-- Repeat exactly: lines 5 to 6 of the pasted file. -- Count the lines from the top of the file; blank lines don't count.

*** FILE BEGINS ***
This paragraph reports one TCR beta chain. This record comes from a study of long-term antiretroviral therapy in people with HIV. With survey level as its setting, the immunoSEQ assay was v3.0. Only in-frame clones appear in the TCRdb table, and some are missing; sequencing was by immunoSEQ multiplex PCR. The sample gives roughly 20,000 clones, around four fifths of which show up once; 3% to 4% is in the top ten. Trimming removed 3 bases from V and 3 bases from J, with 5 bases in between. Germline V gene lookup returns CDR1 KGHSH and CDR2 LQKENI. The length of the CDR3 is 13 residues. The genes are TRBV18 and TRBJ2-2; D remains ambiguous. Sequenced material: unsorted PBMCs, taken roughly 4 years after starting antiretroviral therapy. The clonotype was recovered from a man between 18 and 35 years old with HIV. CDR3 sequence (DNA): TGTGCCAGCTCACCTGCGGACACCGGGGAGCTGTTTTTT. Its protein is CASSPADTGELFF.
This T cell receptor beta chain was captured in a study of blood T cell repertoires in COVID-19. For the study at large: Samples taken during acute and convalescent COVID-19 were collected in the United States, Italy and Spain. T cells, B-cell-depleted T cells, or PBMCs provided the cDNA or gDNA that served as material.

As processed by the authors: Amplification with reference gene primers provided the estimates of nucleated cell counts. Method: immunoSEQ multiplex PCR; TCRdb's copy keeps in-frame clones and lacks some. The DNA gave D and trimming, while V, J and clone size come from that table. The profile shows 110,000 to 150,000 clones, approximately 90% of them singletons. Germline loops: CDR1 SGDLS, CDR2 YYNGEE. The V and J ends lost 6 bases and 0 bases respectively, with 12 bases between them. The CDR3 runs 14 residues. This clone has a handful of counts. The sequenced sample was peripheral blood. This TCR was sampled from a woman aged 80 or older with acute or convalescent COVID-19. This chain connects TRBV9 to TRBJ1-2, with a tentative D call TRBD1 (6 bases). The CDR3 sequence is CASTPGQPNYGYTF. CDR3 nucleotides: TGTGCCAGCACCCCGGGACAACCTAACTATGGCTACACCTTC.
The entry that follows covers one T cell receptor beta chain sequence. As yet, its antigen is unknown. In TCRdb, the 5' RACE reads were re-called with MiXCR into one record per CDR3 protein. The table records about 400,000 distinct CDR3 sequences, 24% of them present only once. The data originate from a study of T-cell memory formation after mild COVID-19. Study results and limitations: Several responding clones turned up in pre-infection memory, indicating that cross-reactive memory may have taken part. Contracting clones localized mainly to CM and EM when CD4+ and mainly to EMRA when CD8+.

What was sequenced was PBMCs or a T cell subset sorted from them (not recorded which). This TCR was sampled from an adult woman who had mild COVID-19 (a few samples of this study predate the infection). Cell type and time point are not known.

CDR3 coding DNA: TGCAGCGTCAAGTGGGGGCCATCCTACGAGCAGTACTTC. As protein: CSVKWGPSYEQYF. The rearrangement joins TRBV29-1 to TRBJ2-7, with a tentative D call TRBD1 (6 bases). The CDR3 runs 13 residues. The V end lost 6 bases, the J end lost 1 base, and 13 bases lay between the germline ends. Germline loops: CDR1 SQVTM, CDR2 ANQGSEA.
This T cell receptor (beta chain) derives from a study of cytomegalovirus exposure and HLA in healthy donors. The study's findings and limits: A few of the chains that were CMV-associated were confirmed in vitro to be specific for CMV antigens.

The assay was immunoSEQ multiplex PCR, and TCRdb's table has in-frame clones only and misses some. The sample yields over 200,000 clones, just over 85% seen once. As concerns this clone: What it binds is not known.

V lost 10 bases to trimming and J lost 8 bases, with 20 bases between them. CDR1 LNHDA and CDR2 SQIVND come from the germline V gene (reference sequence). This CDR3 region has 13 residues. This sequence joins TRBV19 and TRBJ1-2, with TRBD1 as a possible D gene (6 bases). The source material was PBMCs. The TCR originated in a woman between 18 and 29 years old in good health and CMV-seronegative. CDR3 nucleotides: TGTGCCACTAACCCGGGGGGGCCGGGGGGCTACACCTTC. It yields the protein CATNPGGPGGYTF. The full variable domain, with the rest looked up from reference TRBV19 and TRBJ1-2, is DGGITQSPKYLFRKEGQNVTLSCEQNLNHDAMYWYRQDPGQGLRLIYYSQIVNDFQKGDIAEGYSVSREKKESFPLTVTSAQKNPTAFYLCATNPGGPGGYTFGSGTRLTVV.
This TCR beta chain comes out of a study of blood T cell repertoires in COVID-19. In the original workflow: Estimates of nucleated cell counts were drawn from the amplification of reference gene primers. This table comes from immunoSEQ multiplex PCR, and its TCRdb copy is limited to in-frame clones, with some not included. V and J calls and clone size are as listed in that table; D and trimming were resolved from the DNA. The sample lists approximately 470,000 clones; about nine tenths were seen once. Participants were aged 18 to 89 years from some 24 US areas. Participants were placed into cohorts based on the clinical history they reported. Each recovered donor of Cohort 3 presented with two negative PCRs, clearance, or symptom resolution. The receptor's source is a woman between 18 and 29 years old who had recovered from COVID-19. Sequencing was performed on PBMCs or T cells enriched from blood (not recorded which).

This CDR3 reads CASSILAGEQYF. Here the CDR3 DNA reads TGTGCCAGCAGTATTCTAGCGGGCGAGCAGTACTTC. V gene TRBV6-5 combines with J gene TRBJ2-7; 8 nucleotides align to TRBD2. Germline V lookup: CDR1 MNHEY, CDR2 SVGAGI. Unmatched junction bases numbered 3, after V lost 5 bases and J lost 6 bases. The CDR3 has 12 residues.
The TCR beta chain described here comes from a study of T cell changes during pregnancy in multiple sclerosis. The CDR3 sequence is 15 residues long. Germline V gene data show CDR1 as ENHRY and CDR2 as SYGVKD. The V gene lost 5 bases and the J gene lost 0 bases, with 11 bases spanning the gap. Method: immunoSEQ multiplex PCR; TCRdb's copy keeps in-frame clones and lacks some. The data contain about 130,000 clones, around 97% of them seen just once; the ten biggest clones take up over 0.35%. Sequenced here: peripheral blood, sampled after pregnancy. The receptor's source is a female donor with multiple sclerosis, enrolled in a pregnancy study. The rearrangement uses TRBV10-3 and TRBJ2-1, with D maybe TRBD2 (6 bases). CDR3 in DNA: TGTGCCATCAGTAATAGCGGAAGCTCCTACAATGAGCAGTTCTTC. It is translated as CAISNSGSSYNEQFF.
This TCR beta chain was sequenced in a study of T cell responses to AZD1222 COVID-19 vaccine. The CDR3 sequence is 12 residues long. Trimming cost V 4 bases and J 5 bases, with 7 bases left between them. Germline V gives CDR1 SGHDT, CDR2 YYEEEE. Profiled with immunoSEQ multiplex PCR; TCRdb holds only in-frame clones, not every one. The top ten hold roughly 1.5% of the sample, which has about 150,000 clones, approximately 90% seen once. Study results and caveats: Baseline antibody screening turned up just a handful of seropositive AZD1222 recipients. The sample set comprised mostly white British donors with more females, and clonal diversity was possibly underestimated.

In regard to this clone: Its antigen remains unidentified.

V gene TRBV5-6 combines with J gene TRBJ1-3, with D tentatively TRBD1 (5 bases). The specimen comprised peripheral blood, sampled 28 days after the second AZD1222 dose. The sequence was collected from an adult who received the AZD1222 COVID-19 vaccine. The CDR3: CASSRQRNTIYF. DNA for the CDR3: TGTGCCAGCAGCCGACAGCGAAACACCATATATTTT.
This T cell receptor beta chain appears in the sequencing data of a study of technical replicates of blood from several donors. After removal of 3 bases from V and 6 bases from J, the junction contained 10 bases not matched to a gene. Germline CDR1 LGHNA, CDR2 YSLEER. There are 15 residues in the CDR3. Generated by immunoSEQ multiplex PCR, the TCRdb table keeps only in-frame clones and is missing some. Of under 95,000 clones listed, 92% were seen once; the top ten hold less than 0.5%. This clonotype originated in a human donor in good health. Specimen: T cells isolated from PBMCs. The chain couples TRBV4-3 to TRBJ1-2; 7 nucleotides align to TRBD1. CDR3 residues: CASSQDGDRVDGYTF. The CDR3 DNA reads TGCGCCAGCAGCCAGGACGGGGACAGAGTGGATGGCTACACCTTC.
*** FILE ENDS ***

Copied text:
What was sequenced was PBMCs or a T cell subset sorted from them (not recorded which). This TCR was sampled from an adult woman who had mild COVID-19 (a few samples of this study predate the infection). Cell type and time point are not known.

CDR3 coding DNA: TGCAGCGTCAAGTGGGGGCCATCCTACGAGCAGTACTTC. As protein: CSVKWGPSYEQYF. The rearrangement joins TRBV29-1 to TRBJ2-7, with a tentative D call TRBD1 (6 bases). The CDR3 runs 13 residues. The V end lost 6 bases, the J end lost 1 base, and 13 bases lay between the germline ends. Germline loops: CDR1 SQVTM, CDR2 ANQGSEA.